Barbados is the most easterly island in the Caribbean, is surrounded by coral reefs, and is home to four species of sea turtles. Moorings at all dive sites prevent anchor damage to the reef community and the Marine Pollution Act makes it illegal to buy, sell or damage coral.
Click here to download this report in pdf format.
Reefs in Barbados
Barbados is situated windward of the Lesser Antilles and is the most easterly island in the Caribbean. The island is an uplifted reef surrounded by a 2-3 km wide shelf with several bands of fringing reefs. Reefs cover 90 km2; the west and south coast have an almost continuous bank reef, but reefs on the northeast and southeast coast are in the best condition with high diversity but low coral cover. The eastern, Atlantic, coast is subject to very high wave energy year-round, and much of this coastline is a bare carbonate platform extending out to deep water. There have been considerable declines recently in coral cover on offshore reefs since the 1980s, linked to eutrophication from urbanization, tourism development, and unsustainable fishing. The widespread bleaching in 1998 affected between many corals, but recovery was observed on all affected reefs. In 2005, temperature-induced bleaching resulted in mortality of corals as high as 26% and this was the most severe bleaching event ever recorded for Barbados. Barbados is host to four species of nesting turtles and has the second-largest hawksbill turtle breeding population in the Caribbean.
Recreational and commercial use
Tourism has been critical to the economy of Barbados since the 1960s and in 2002 generated $1.03 billion. Several ship wrecks have been sunk to create artificial dive sites and divert pressure away from natural reefs. Less than half a mile offshore, the shipwreck Stavronikita sits at a depth of just over 50 m and a number of shallow wrecks can be found in the Carlisle Bay Marine Park making it an excellent site for snorkelers and novice SCUBA divers. The Folkestone Marine Park and Reserve (FMPR), on the west coast is situated in one of the most heavily used marine areas; this reserve consists of a 2.2 km2 no-take zone and comprises two watersports zones, a recreation zone and a scientific zone. The park is managed by the National Conservation Commission, the government agency responsible for marine park management. Since 1982, the government’s Coastal Zone Management Unit (CZMU) has monitored reef health regularly and works with specialists to conduct an extensive reef health assessement at five-year intervals. Monitoring of bleaching, disease and water quality has been more frequent. Approximately 2,000 persons (500 powered boats) are employed in the Barbados fishing industry, focusing on flying fish and pelagic species, accounting for around 1% GDP. A fisheries terminal complex opened at Oistins in 1983. Flying fish is the most valued species and in 2007 total catch was estimated to be valued at $1.8 million.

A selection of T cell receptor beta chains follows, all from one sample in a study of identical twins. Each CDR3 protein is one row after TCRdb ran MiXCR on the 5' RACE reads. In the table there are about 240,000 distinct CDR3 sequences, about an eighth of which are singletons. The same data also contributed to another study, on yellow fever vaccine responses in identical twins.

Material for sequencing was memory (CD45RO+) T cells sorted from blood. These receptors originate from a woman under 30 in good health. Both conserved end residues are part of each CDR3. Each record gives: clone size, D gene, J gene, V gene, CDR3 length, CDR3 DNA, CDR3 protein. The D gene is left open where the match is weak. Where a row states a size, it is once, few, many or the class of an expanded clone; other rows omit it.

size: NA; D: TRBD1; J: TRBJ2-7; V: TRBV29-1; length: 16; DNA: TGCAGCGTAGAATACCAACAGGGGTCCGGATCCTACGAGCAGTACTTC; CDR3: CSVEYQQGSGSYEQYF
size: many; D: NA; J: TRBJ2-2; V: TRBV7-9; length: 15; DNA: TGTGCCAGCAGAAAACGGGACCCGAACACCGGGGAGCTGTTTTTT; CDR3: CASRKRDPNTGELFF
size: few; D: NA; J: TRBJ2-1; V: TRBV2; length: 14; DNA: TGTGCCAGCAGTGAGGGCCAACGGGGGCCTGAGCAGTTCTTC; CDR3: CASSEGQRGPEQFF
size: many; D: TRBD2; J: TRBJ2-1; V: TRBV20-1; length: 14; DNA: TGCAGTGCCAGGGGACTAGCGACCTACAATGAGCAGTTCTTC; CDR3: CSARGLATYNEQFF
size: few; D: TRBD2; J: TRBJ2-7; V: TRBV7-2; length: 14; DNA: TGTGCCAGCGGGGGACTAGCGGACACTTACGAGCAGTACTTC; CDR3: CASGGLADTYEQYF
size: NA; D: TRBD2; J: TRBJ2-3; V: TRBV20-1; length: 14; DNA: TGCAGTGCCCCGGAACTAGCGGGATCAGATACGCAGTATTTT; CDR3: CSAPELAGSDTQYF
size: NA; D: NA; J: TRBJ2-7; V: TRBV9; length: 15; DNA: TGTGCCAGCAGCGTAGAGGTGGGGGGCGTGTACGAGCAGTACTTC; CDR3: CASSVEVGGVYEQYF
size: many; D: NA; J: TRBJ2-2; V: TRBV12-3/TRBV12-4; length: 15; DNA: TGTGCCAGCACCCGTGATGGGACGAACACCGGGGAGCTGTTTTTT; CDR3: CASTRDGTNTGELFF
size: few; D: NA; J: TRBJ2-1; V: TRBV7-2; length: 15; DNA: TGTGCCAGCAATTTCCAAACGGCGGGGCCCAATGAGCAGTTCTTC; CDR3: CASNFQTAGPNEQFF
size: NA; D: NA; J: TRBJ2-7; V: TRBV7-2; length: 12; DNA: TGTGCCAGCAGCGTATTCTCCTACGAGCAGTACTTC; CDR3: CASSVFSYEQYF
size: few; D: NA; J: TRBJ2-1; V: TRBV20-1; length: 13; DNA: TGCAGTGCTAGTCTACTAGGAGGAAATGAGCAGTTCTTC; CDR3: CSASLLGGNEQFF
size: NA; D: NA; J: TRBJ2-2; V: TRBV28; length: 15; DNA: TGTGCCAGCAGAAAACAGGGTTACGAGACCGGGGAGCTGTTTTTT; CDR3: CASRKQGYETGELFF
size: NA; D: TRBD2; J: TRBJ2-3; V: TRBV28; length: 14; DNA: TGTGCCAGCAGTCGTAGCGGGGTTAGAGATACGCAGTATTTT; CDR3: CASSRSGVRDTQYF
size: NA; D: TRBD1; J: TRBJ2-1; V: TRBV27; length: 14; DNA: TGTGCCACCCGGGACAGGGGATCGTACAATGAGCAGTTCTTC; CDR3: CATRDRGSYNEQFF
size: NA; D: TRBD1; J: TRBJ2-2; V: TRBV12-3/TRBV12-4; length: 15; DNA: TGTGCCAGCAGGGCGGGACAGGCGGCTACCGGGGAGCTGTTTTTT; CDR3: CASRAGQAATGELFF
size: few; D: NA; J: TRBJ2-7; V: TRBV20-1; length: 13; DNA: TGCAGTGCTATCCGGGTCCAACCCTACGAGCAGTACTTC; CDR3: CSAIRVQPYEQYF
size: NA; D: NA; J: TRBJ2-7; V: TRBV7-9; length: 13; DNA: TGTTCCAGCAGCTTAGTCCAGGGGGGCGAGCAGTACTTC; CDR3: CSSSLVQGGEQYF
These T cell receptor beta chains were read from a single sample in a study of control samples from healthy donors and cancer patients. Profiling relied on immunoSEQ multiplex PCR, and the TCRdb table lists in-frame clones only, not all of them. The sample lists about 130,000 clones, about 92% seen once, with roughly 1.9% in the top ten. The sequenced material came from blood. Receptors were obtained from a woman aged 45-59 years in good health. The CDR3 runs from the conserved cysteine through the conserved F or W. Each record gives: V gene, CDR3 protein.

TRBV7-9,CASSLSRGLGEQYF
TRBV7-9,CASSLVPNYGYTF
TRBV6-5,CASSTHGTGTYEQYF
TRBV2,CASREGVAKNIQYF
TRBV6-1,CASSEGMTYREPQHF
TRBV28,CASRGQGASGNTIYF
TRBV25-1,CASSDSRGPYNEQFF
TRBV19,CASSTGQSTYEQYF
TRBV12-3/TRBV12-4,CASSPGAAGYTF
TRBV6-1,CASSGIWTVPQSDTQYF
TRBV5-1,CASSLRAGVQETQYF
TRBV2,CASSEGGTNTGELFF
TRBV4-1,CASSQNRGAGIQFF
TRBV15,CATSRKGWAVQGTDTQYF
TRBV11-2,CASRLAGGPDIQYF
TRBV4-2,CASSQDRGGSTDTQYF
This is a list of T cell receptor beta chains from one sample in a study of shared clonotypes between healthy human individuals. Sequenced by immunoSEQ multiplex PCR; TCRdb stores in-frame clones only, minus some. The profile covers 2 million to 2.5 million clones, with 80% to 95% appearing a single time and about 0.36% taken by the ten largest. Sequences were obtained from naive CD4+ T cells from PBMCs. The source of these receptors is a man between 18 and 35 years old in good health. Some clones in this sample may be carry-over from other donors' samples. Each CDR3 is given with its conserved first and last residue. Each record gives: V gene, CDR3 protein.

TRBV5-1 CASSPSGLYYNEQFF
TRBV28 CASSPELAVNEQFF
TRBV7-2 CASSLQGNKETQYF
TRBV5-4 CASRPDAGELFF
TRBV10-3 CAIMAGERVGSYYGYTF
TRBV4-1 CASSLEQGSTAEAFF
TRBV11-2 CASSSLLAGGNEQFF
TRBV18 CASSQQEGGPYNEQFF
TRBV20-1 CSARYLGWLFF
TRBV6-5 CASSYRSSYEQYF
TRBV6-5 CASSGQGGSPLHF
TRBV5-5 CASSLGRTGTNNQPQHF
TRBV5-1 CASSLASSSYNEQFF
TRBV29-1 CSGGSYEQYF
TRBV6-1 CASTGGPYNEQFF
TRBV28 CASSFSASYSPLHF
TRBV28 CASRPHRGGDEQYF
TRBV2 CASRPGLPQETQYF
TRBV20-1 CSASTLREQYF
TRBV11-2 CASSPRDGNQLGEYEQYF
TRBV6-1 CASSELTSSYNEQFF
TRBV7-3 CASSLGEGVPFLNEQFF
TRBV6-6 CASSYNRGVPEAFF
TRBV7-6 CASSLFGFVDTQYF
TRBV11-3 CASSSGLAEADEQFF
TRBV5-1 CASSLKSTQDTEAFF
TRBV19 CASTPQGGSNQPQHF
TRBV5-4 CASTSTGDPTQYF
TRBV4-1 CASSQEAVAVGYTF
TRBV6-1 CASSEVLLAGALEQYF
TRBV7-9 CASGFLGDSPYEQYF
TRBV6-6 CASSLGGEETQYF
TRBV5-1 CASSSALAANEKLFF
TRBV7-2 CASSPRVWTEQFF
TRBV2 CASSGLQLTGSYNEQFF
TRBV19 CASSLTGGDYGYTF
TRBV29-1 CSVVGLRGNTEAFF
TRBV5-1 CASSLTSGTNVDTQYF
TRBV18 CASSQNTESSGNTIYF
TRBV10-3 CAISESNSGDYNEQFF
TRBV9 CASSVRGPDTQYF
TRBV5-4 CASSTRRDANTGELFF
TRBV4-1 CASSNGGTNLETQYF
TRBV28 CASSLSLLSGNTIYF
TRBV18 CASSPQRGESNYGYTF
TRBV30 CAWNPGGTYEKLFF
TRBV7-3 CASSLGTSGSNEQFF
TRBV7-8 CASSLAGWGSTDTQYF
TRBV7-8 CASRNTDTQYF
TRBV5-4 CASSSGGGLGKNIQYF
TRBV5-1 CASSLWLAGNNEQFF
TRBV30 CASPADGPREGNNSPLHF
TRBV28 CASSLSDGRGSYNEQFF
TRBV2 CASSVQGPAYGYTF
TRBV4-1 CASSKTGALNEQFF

Threats to reefs
Barbados is densely populated and has experienced a rapid increase in coastal development and tourism, with a consequent degradation of the marine environment. Coral bleaching events are a key environmental threat. Key threats from human use include overfishing (particularly of algal grazing parrotfish), eutrophication from sewage and agricultural fertilizers and marine-based pollution. Many nearshore reefs are threatened by sedimentation from land-based sources. Climate change projections suggest that reefs in the area will experience thermal stress severe enough to cause bleaching every year after 2040. Declines in coral calcification by 2040 due to ocean acidification are projected to be approximately 10%; well beyond what could result in net erosion of these reefs.
There are several key legal statutes which have direct implications for coastal zone management. The Coastal Zone Management Act provides a comprehensive, statutory basis for coastal zone management and planning in Barbados. It seeks to coordinate and update the existing, fragmented statutes relevant to coastal management, and makes provision for the protection of coral and other marine reserves, the creation of marine reserves and the identification of critical areas of concern not covered by current legislation. The Marine Pollution Control Act (1998) makes provision for the prevention, reduction and control of pollution of the marine environment, and makes it illegal to buy, sell or damage any coral around the island. The Fisheries Act (1993) covers formulating and reviewing fisheries management and includes regulations such as prohibiting use of any explosive, poison or other noxious substance, closed seasons (e.g. sea eggs) and gear restrictions. Specific Fisheries (Management) Regulations (1998) include protecting lobsters, turtles, tuna and reef fish for the aquarium trade. The Barbados Permanent Mooring Project aims to make Barbados “anchor free” through the installation of the Manta Anchoring System and other anchoring systems.
The information used to prepare this report was compiled from the following reports and articles:
Burke, L. and Maidens, J. (2004) Reefs at Risk in the Caribbean. World Resources Institute, Washington DC. 80 p.
Hoetjes, P., Lum Kong, A., Juman, R., Miller, A., Miller, M., De Meyer, K. and Smith, A. (2002) Status of Coral Reefs in the Eastern Caribbean: The OECS, Trinidad and Tobago, Barbados, and the Netherlands Antilles. In: Wilkinson, C. (ed.). Status of Coral Reefs of the World: 2002. Global Coral Reef Monitoring Network and Reef and Rainforest Research Centre, Townsville, Australia. pp 325-342.
Wilkinson, C. and Souter, D. (2008) Status of Caribbean coral reefs after bleaching and hurricanes in 2005. Global Coral Reef Monitoring Network, and Reef and Rainforest Research Centre, Townsville, Australia. 148 p.